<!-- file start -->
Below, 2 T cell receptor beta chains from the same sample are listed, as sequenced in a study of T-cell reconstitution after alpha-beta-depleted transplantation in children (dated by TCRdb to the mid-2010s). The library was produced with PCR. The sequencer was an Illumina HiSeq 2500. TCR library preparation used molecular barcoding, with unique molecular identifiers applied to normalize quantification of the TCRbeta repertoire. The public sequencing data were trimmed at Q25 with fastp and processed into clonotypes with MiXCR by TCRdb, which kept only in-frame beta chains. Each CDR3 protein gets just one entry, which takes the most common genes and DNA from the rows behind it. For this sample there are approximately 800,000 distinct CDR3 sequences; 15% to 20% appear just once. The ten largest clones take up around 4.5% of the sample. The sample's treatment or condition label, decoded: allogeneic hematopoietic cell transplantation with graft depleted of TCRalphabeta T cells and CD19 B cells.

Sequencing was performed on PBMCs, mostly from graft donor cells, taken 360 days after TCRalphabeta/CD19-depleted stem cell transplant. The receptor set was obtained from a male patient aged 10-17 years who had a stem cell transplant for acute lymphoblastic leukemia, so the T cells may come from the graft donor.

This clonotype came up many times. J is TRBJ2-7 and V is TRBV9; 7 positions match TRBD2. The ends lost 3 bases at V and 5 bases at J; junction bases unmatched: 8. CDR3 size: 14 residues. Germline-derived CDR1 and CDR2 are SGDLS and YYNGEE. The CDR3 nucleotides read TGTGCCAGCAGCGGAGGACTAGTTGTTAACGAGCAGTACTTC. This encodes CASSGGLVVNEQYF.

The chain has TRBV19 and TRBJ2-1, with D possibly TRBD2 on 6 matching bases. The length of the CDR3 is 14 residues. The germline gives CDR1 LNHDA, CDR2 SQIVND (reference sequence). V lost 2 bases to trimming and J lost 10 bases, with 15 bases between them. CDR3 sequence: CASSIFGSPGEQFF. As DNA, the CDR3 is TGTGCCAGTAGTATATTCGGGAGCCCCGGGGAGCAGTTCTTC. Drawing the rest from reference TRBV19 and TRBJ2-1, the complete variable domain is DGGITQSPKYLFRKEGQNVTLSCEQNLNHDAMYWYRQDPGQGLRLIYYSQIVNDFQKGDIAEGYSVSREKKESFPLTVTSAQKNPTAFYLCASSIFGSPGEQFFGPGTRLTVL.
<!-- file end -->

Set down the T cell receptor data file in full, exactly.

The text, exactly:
Below, 2 T cell receptor beta chains from the same sample are listed, as sequenced in a study of T-cell reconstitution after alpha-beta-depleted transplantation in children (dated by TCRdb to the mid-2010s). The library was produced with PCR. The sequencer was an Illumina HiSeq 2500. TCR library preparation used molecular barcoding, with unique molecular identifiers applied to normalize quantification of the TCRbeta repertoire. The public sequencing data were trimmed at Q25 with fastp and processed into clonotypes with MiXCR by TCRdb, which kept only in-frame beta chains. Each CDR3 protein gets just one entry, which takes the most common genes and DNA from the rows behind it. For this sample there are approximately 800,000 distinct CDR3 sequences; 15% to 20% appear just once. The ten largest clones take up around 4.5% of the sample. The sample's treatment or condition label, decoded: allogeneic hematopoietic cell transplantation with graft depleted of TCRalphabeta T cells and CD19 B cells.

Sequencing was performed on PBMCs, mostly from graft donor cells, taken 360 days after TCRalphabeta/CD19-depleted stem cell transplant. The receptor set was obtained from a male patient aged 10-17 years who had a stem cell transplant for acute lymphoblastic leukemia, so the T cells may come from the graft donor.

This clonotype came up many times. J is TRBJ2-7 and V is TRBV9; 7 positions match TRBD2. The ends lost 3 bases at V and 5 bases at J; junction bases unmatched: 8. CDR3 size: 14 residues. Germline-derived CDR1 and CDR2 are SGDLS and YYNGEE. The CDR3 nucleotides read TGTGCCAGCAGCGGAGGACTAGTTGTTAACGAGCAGTACTTC. This encodes CASSGGLVVNEQYF.

The chain has TRBV19 and TRBJ2-1, with D possibly TRBD2 on 6 matching bases. The length of the CDR3 is 14 residues. The germline gives CDR1 LNHDA, CDR2 SQIVND (reference sequence). V lost 2 bases to trimming and J lost 10 bases, with 15 bases between them. CDR3 sequence: CASSIFGSPGEQFF. As DNA, the CDR3 is TGTGCCAGTAGTATATTCGGGAGCCCCGGGGAGCAGTTCTTC. Drawing the rest from reference TRBV19 and TRBJ2-1, the complete variable domain is DGGITQSPKYLFRKEGQNVTLSCEQNLNHDAMYWYRQDPGQGLRLIYYSQIVNDFQKGDIAEGYSVSREKKESFPLTVTSAQKNPTAFYLCASSIFGSPGEQFFGPGTRLTVL.